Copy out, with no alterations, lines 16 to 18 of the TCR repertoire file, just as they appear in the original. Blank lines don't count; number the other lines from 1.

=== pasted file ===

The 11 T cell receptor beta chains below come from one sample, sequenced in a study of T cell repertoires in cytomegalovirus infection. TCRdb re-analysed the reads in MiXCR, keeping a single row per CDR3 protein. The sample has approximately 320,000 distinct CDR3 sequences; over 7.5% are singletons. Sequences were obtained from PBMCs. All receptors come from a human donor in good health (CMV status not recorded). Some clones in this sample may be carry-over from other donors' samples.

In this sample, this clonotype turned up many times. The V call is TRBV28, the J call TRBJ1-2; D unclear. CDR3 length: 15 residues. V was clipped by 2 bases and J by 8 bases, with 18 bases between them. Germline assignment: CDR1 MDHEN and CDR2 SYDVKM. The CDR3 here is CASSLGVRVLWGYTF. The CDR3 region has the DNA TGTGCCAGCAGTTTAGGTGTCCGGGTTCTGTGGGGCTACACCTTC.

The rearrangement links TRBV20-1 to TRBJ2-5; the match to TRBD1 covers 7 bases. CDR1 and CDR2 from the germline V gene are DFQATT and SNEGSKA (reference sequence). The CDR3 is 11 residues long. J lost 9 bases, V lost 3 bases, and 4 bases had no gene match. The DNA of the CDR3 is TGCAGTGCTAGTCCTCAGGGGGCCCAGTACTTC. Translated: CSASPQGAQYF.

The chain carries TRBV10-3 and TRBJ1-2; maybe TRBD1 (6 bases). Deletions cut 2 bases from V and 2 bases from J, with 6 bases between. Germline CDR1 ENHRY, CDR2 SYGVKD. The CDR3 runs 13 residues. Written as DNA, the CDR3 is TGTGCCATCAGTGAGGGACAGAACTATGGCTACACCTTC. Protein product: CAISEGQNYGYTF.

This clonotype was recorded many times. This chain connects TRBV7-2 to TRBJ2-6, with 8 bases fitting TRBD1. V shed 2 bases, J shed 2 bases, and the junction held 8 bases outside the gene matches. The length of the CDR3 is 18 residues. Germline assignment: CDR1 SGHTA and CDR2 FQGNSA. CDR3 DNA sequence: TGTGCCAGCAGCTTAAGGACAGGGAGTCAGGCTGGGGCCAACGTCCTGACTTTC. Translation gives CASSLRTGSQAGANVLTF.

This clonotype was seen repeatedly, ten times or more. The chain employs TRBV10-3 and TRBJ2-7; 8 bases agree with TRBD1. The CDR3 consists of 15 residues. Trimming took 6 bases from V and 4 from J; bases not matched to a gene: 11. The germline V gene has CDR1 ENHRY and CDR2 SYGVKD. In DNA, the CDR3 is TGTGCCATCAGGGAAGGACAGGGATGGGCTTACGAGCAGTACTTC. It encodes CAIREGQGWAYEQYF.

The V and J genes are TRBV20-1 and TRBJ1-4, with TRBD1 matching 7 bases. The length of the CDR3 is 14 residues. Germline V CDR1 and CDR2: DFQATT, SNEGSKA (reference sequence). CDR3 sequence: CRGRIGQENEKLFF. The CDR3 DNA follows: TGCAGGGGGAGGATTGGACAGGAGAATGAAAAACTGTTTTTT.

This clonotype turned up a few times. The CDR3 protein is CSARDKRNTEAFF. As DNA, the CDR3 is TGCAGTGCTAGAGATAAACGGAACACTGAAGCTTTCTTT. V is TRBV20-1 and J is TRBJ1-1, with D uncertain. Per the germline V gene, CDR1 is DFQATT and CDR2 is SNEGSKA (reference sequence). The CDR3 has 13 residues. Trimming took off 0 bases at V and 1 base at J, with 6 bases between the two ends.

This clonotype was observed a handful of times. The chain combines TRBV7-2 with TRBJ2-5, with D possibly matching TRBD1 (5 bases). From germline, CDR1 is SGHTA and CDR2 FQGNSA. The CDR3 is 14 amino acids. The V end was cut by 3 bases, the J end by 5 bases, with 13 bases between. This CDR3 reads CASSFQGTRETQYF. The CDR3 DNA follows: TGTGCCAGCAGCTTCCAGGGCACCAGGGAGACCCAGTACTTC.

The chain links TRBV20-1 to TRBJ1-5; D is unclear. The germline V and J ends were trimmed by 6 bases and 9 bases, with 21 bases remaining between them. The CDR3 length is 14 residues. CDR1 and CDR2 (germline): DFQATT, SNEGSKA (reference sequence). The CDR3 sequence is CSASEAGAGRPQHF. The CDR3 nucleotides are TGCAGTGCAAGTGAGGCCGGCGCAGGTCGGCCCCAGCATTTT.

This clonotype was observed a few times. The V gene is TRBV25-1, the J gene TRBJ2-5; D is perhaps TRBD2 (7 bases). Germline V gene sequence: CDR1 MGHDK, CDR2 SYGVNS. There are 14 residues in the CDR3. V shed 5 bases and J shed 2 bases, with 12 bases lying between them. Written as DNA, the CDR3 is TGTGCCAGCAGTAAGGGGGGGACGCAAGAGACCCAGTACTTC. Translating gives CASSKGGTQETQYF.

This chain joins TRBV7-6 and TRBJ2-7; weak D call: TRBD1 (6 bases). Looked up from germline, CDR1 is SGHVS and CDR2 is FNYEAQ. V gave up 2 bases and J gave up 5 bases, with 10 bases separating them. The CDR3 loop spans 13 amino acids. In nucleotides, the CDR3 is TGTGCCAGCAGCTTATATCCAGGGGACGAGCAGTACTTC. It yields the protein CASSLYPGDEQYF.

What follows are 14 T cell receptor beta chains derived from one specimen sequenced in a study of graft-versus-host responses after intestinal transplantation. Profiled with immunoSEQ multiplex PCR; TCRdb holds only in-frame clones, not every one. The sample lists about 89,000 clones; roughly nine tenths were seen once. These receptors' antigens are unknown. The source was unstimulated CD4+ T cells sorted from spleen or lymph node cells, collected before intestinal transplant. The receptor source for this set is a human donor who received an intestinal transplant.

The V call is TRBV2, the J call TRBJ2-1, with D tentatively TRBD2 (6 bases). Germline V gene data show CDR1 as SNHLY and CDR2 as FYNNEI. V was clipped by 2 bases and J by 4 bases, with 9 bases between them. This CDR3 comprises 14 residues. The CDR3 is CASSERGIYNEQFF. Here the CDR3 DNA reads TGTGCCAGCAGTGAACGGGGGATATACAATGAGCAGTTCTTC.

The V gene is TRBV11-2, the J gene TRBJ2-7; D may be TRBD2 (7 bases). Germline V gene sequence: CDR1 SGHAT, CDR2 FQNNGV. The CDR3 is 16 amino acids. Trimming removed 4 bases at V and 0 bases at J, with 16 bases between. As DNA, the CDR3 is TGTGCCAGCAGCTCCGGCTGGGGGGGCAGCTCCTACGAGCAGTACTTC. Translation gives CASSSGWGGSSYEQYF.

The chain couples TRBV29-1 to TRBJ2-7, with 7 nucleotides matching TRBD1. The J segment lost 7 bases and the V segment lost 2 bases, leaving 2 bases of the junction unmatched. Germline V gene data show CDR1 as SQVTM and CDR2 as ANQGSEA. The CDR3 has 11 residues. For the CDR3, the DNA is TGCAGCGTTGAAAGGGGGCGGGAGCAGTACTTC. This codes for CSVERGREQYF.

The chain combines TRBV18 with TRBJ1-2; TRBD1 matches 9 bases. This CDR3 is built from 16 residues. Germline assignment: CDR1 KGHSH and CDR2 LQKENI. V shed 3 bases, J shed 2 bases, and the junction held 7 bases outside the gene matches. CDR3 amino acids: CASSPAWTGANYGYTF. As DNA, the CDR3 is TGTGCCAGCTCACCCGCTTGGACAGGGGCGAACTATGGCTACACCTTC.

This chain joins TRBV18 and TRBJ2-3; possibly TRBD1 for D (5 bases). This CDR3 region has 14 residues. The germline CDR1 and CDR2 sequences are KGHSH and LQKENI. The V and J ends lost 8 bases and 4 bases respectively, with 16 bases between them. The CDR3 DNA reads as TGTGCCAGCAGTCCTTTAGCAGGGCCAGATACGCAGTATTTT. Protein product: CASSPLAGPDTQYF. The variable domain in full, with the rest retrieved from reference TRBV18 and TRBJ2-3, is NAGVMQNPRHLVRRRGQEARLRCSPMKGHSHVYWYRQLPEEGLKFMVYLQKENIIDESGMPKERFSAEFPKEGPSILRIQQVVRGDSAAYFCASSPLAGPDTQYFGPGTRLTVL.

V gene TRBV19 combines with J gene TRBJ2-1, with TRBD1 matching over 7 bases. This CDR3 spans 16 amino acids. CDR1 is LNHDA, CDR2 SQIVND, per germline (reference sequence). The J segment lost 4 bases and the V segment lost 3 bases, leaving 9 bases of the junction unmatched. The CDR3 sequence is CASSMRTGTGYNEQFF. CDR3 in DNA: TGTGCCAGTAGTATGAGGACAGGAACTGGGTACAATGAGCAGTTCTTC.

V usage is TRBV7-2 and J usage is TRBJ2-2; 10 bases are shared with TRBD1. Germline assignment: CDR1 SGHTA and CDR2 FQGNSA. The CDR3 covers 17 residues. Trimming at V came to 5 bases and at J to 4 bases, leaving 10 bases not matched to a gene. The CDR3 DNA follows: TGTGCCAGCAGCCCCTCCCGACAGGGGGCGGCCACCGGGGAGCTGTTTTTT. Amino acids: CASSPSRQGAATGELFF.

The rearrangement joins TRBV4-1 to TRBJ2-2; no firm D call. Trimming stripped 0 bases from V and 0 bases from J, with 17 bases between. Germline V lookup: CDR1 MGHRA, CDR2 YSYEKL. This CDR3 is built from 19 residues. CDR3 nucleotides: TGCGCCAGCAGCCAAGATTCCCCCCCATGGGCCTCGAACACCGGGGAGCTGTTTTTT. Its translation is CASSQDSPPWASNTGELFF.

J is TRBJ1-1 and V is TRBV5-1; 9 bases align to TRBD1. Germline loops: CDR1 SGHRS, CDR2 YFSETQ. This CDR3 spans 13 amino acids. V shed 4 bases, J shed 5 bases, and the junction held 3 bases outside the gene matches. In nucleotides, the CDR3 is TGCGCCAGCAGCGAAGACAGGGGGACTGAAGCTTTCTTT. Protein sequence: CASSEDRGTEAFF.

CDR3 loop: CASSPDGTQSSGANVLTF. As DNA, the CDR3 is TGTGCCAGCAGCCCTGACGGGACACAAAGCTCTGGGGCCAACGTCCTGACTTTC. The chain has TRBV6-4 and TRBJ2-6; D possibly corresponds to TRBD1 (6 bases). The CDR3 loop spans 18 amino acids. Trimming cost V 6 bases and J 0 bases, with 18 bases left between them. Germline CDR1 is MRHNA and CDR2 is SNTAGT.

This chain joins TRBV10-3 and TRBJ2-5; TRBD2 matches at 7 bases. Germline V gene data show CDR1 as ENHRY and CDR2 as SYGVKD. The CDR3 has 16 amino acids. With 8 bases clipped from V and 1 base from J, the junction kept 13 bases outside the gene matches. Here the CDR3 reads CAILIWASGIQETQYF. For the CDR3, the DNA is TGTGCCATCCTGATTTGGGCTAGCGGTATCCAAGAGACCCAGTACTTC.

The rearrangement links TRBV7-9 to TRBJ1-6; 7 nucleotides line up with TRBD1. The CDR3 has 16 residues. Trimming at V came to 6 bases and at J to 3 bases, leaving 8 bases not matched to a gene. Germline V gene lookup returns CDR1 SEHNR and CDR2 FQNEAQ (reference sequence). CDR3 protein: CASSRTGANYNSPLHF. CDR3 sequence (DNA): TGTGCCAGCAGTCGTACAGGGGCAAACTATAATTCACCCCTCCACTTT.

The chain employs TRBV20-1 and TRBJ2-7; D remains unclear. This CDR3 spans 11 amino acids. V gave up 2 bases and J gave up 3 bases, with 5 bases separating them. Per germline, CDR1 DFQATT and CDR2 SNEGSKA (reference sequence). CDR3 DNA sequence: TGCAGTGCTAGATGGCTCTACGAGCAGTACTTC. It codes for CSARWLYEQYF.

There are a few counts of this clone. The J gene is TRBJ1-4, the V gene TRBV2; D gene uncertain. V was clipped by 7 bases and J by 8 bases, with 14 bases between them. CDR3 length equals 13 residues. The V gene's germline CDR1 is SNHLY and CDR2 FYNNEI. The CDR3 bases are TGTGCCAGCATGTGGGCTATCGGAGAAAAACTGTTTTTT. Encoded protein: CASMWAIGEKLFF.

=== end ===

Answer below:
The chain couples TRBV29-1 to TRBJ2-7, with 7 nucleotides matching TRBD1. The J segment lost 7 bases and the V segment lost 2 bases, leaving 2 bases of the junction unmatched. Germline V gene data show CDR1 as SQVTM and CDR2 as ANQGSEA. The CDR3 has 11 residues. For the CDR3, the DNA is TGCAGCGTTGAAAGGGGGCGGGAGCAGTACTTC. This codes for CSVERGREQYF.

The chain combines TRBV18 with TRBJ1-2; TRBD1 matches 9 bases. This CDR3 is built from 16 residues. Germline assignment: CDR1 KGHSH and CDR2 LQKENI. V shed 3 bases, J shed 2 bases, and the junction held 7 bases outside the gene matches. CDR3 amino acids: CASSPAWTGANYGYTF. As DNA, the CDR3 is TGTGCCAGCTCACCCGCTTGGACAGGGGCGAACTATGGCTACACCTTC.

This chain joins TRBV18 and TRBJ2-3; possibly TRBD1 for D (5 bases). This CDR3 region has 14 residues. The germline CDR1 and CDR2 sequences are KGHSH and LQKENI. The V and J ends lost 8 bases and 4 bases respectively, with 16 bases between them. The CDR3 DNA reads as TGTGCCAGCAGTCCTTTAGCAGGGCCAGATACGCAGTATTTT. Protein product: CASSPLAGPDTQYF. The variable domain in full, with the rest retrieved from reference TRBV18 and TRBJ2-3, is NAGVMQNPRHLVRRRGQEARLRCSPMKGHSHVYWYRQLPEEGLKFMVYLQKENIIDESGMPKERFSAEFPKEGPSILRIQQVVRGDSAAYFCASSPLAGPDTQYFGPGTRLTVL.